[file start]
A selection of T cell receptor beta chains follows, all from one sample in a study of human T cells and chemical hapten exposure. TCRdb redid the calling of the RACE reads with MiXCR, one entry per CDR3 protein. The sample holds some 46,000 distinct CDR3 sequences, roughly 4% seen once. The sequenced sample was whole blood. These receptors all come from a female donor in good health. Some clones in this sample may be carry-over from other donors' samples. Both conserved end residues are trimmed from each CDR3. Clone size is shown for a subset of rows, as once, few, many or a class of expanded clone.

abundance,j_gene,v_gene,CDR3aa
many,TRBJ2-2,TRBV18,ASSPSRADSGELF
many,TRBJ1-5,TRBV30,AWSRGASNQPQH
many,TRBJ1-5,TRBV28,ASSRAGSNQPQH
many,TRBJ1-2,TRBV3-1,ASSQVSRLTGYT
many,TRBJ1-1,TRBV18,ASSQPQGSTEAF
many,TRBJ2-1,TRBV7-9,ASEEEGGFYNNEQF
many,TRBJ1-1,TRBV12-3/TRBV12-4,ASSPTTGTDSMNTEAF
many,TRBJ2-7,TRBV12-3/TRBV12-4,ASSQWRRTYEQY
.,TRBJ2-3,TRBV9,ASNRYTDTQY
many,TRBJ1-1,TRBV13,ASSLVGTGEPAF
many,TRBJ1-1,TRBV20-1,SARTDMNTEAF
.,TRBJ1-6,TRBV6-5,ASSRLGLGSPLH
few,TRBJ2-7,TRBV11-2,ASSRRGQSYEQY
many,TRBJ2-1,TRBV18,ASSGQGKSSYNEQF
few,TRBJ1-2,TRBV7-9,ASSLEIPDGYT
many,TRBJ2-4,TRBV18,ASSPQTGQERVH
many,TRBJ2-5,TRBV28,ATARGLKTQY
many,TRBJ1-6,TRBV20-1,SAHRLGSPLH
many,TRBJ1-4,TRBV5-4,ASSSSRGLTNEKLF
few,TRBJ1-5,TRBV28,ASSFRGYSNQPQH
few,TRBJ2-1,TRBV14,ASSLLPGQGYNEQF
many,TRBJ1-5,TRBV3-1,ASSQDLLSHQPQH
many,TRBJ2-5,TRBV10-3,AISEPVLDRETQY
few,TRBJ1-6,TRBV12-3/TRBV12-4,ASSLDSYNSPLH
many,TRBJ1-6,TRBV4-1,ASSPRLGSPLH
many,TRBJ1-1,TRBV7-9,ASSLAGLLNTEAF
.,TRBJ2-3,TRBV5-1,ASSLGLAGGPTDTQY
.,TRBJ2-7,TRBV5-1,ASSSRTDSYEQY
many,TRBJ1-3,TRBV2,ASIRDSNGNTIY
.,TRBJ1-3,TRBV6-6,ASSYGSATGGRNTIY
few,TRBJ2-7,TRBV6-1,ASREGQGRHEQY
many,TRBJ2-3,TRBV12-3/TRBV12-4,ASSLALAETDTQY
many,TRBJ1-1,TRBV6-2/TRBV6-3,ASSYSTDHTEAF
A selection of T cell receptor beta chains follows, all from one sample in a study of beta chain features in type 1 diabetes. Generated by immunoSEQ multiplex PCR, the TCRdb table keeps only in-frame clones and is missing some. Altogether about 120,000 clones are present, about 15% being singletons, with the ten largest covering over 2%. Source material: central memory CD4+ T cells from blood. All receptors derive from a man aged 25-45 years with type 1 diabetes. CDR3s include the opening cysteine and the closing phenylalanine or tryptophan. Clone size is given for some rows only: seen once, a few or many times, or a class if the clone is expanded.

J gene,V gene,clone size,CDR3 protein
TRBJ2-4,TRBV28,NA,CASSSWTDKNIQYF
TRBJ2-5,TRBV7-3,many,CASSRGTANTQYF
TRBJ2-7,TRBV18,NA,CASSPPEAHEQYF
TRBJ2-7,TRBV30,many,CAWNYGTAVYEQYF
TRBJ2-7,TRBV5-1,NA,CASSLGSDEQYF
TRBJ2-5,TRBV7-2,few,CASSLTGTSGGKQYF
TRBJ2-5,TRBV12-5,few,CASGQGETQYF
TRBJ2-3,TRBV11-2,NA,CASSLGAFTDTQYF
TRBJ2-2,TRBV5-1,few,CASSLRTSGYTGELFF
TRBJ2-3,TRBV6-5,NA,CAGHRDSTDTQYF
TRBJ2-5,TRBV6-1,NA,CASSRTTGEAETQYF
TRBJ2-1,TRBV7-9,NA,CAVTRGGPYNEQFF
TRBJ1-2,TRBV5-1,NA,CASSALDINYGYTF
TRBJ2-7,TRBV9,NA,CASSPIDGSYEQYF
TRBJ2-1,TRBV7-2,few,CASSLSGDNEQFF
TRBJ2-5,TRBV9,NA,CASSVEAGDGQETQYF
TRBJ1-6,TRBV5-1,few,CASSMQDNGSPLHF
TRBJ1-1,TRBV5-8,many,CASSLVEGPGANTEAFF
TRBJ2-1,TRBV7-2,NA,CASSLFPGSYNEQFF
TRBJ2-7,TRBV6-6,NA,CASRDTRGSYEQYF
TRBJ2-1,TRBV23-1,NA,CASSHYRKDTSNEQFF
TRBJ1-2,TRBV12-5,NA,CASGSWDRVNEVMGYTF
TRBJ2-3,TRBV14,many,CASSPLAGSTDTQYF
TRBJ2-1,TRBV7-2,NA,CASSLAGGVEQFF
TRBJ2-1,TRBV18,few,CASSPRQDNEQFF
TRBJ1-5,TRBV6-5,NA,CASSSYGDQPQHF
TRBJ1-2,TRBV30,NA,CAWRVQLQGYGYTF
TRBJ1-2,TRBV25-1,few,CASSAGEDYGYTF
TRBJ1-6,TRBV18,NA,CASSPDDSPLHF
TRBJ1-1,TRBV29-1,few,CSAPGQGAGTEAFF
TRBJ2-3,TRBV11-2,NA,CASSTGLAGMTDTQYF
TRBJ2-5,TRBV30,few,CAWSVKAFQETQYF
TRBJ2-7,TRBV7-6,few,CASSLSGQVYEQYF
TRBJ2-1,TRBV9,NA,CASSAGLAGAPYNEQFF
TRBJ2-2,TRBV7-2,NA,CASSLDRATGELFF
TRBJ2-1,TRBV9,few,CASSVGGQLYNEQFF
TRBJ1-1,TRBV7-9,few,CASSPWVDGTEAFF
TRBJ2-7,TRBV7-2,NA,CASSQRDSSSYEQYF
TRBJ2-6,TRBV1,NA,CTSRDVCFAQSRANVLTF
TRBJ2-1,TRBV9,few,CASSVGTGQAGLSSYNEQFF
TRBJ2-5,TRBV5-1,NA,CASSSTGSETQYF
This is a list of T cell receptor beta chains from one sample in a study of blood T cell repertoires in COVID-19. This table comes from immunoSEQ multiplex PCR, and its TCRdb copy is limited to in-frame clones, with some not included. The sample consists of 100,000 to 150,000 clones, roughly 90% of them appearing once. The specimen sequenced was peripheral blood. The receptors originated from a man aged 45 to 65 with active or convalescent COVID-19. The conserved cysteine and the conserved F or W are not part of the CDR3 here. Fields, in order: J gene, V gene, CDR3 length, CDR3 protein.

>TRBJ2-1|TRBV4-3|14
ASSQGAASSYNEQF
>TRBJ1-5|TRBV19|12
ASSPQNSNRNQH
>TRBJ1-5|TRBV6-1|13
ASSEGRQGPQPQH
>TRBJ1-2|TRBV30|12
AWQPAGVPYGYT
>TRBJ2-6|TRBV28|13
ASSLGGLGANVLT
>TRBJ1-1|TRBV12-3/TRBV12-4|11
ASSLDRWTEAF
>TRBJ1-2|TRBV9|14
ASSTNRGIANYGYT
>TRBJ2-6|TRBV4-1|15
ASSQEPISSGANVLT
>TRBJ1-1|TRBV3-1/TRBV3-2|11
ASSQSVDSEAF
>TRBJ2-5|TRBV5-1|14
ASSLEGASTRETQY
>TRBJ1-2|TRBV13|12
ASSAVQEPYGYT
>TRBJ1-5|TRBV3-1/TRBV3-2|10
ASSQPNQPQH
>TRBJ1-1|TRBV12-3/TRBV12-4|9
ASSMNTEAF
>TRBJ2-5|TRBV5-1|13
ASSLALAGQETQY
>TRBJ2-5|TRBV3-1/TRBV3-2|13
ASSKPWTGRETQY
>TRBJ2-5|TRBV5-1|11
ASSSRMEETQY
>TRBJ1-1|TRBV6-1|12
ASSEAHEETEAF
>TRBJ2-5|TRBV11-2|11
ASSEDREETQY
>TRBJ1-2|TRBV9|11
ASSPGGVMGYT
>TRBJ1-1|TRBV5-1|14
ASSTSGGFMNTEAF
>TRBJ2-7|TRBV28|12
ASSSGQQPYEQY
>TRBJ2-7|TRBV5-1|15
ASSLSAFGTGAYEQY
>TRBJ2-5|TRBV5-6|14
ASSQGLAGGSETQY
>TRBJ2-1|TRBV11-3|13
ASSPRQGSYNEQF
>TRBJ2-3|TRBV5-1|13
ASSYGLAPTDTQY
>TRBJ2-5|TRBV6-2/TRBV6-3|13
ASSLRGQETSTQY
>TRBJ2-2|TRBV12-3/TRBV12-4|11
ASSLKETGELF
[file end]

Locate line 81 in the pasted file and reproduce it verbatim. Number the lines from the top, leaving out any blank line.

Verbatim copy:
ASSQGAASSYNEQF